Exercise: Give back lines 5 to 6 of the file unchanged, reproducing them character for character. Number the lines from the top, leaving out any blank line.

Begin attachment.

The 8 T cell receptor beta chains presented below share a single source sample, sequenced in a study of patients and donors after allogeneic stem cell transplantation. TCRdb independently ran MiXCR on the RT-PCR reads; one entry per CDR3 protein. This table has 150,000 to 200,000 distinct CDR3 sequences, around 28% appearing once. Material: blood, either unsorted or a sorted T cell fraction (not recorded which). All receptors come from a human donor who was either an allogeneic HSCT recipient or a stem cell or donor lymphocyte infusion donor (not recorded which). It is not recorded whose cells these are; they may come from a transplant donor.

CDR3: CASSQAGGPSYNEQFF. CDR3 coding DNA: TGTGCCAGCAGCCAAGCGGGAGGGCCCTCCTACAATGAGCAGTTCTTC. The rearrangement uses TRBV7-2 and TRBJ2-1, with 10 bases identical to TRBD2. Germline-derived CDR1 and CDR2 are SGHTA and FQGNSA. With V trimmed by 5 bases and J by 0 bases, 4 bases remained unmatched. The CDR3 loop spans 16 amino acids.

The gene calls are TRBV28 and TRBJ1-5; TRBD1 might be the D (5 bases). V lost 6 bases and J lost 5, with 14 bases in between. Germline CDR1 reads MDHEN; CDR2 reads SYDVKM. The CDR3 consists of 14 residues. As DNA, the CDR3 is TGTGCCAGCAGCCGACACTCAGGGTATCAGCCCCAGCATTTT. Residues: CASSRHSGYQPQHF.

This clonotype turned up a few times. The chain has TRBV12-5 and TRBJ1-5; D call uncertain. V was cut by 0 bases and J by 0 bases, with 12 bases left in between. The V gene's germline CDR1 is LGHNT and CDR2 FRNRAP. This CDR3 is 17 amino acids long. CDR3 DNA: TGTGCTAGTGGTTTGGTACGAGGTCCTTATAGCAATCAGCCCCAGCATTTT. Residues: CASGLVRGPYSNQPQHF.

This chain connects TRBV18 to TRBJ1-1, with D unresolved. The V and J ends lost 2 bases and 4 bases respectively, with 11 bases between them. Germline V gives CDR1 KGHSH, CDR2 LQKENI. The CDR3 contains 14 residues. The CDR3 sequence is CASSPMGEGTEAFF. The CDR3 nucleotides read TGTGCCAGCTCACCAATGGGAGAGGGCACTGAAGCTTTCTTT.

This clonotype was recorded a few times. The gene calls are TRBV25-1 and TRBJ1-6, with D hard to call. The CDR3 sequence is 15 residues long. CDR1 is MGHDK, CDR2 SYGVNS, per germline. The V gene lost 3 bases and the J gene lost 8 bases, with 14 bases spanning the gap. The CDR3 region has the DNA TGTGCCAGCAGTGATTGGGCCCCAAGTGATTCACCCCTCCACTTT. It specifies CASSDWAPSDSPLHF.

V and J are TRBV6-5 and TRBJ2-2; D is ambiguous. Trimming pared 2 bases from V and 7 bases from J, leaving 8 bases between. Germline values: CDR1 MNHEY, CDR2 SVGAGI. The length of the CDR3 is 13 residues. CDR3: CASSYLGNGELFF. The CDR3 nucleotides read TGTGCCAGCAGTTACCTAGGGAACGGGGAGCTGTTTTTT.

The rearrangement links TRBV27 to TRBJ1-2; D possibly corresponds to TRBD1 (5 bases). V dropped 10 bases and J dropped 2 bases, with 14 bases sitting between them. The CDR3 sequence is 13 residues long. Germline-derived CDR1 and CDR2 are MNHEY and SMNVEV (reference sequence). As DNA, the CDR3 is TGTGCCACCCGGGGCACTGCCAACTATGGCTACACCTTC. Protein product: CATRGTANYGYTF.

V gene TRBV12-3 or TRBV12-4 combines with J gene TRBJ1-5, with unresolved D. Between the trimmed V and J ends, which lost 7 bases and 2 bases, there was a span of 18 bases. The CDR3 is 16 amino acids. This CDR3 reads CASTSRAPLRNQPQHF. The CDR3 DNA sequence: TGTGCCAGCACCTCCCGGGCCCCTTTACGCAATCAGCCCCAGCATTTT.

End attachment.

This chain connects TRBV18 to TRBJ1-1, with D unresolved. The V and J ends lost 2 bases and 4 bases respectively, with 11 bases between them. Germline V gives CDR1 KGHSH, CDR2 LQKENI. The CDR3 contains 14 residues. The CDR3 sequence is CASSPMGEGTEAFF. The CDR3 nucleotides read TGTGCCAGCTCACCAATGGGAGAGGGCACTGAAGCTTTCTTT.

This clonotype was recorded a few times. The gene calls are TRBV25-1 and TRBJ1-6, with D hard to call. The CDR3 sequence is 15 residues long. CDR1 is MGHDK, CDR2 SYGVNS, per germline. The V gene lost 3 bases and the J gene lost 8 bases, with 14 bases spanning the gap. The CDR3 region has the DNA TGTGCCAGCAGTGATTGGGCCCCAAGTGATTCACCCCTCCACTTT. It specifies CASSDWAPSDSPLHF.